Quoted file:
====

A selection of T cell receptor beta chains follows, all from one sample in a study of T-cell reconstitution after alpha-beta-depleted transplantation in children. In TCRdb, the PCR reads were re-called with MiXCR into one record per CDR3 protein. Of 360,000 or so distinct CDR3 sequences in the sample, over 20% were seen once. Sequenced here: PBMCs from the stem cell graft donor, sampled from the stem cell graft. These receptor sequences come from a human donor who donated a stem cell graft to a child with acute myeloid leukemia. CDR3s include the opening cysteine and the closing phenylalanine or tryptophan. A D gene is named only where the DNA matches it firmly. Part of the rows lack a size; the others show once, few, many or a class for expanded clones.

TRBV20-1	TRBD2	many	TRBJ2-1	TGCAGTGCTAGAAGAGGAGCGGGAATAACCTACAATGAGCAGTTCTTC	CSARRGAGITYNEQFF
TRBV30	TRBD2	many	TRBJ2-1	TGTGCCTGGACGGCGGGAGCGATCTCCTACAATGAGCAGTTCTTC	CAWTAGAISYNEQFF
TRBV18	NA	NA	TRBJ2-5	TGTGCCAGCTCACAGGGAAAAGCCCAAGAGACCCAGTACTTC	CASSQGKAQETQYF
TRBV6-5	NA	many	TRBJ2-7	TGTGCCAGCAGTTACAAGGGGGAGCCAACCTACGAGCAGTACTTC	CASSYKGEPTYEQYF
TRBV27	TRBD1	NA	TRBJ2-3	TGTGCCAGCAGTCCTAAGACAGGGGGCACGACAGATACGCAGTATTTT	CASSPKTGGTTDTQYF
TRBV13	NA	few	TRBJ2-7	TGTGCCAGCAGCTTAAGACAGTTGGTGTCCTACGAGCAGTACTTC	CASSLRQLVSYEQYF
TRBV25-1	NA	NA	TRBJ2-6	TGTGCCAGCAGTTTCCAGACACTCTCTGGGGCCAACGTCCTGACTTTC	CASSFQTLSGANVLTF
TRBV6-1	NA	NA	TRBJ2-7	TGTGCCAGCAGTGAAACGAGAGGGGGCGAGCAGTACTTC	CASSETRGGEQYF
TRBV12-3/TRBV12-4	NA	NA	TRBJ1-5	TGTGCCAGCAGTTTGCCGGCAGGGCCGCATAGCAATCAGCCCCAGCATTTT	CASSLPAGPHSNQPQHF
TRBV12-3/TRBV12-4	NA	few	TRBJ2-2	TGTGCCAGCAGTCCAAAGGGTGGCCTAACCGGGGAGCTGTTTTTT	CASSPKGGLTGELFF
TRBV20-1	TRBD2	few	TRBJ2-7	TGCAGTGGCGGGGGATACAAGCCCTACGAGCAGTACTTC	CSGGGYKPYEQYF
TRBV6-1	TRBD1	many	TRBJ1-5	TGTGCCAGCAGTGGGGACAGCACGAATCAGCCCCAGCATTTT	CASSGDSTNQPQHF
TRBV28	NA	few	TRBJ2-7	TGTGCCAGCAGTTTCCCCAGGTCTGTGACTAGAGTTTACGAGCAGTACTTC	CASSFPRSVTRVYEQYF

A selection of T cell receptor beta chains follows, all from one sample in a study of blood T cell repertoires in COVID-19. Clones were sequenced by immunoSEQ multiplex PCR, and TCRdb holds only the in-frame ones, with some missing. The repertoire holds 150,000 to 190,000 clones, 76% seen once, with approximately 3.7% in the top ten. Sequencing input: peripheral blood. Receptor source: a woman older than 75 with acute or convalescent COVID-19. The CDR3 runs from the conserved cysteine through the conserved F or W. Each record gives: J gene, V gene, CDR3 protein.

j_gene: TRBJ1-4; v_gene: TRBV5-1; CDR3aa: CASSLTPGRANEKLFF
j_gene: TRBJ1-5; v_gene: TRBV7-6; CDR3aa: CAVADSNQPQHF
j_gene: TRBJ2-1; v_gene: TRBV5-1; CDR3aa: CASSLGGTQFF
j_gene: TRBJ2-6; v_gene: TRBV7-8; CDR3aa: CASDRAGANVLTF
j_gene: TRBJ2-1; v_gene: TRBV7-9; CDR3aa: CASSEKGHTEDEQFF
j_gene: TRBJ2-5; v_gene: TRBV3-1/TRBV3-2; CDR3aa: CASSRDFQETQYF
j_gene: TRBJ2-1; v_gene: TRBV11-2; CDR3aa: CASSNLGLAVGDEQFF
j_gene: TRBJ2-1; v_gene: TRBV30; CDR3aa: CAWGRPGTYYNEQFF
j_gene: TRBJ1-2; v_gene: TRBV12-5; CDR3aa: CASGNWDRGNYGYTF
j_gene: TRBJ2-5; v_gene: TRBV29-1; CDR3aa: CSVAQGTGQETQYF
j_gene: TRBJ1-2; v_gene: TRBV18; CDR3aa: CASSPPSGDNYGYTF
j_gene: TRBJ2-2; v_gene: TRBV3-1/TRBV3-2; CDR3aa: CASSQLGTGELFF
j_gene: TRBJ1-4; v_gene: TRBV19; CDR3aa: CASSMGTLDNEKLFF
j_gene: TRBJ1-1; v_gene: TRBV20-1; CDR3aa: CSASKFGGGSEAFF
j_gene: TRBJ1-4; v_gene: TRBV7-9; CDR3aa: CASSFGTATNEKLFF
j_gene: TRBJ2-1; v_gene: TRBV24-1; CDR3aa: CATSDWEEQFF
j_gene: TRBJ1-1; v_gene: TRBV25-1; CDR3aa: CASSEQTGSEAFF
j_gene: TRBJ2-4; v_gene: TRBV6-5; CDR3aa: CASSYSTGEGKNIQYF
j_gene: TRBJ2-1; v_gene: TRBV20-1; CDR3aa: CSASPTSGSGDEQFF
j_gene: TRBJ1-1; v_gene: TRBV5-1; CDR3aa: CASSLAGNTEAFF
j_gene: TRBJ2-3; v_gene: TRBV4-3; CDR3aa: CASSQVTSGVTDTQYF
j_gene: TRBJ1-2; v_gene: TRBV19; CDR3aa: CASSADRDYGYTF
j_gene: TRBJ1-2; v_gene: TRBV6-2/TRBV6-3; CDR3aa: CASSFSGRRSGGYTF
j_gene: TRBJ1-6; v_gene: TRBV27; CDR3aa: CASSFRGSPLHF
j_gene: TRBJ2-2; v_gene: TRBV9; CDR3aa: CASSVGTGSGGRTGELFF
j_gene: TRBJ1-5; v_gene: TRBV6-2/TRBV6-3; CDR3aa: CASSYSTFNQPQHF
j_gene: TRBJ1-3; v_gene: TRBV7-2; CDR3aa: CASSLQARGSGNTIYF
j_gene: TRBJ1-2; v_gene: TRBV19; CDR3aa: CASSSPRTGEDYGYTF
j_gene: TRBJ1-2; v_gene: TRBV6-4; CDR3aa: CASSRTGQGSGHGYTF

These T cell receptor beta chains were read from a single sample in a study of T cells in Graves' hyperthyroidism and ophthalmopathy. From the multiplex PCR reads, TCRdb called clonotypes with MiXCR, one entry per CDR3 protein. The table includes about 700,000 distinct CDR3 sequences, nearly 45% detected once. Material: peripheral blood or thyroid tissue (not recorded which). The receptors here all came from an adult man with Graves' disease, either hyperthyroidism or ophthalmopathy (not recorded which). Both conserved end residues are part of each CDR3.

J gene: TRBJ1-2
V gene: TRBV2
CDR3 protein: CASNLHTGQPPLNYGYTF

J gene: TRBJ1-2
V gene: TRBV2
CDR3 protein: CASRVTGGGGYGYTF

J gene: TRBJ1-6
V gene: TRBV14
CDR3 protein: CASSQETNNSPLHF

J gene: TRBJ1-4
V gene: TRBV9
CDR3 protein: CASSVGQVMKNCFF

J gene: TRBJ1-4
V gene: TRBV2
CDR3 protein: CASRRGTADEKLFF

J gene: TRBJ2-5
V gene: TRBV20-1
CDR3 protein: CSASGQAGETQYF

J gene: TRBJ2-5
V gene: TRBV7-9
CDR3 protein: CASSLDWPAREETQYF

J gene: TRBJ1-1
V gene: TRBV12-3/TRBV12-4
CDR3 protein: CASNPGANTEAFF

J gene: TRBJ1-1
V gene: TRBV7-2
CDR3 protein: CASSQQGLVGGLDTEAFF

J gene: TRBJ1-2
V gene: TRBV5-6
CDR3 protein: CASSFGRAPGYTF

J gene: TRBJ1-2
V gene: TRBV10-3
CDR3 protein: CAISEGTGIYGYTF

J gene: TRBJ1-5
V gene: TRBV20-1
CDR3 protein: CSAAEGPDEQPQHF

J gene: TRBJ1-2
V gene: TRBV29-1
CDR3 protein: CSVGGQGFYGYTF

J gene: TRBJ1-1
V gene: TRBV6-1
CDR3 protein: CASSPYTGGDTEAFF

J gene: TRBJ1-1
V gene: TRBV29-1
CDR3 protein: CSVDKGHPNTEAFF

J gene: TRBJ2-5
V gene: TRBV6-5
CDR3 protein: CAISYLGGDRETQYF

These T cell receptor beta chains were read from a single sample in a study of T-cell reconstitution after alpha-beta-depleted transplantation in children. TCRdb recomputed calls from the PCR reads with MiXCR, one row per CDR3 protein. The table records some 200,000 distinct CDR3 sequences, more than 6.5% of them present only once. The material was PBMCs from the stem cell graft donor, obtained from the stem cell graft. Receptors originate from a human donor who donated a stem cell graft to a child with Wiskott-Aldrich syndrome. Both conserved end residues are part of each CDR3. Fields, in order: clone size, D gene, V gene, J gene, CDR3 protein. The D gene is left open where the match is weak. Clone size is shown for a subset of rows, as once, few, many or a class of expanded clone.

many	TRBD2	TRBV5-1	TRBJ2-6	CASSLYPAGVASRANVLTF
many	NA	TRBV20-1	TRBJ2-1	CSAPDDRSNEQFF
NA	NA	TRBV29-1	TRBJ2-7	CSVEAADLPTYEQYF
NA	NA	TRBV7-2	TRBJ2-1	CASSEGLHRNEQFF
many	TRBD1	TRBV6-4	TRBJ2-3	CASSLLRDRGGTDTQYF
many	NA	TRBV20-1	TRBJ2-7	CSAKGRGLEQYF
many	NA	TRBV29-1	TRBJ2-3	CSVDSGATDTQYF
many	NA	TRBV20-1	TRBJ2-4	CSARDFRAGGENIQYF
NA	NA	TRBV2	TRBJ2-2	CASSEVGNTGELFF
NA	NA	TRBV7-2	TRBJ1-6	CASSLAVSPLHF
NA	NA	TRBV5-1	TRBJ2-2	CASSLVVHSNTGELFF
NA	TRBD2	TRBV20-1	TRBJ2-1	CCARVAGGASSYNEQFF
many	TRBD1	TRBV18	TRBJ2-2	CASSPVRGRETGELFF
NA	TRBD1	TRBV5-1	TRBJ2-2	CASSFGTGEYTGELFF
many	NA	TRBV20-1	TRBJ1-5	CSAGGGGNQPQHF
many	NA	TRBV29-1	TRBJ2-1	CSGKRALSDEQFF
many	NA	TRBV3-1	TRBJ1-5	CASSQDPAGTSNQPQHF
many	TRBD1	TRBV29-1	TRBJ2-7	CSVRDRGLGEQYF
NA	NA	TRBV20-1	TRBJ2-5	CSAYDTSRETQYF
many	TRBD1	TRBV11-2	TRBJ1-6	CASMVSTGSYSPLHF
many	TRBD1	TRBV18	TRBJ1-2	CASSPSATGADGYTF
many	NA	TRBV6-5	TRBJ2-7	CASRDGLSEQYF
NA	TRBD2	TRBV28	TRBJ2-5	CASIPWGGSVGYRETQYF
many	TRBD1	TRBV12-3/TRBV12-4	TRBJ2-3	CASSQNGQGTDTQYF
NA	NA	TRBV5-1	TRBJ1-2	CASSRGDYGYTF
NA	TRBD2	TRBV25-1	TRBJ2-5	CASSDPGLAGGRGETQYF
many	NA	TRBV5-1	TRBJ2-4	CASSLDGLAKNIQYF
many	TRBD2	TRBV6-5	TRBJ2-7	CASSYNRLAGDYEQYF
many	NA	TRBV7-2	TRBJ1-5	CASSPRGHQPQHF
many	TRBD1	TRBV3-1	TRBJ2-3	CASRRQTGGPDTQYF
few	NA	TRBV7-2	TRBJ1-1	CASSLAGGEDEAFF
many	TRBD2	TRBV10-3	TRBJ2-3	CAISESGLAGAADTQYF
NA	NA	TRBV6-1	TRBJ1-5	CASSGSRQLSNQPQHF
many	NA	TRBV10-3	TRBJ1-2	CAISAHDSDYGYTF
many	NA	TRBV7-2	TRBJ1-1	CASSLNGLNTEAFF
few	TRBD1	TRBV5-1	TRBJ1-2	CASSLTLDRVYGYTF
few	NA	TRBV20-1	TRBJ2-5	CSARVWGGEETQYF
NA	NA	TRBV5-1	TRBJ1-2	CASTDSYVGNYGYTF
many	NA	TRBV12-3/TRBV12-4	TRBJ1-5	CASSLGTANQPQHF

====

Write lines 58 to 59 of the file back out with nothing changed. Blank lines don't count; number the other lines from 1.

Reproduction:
J gene: TRBJ1-4
V gene: TRBV2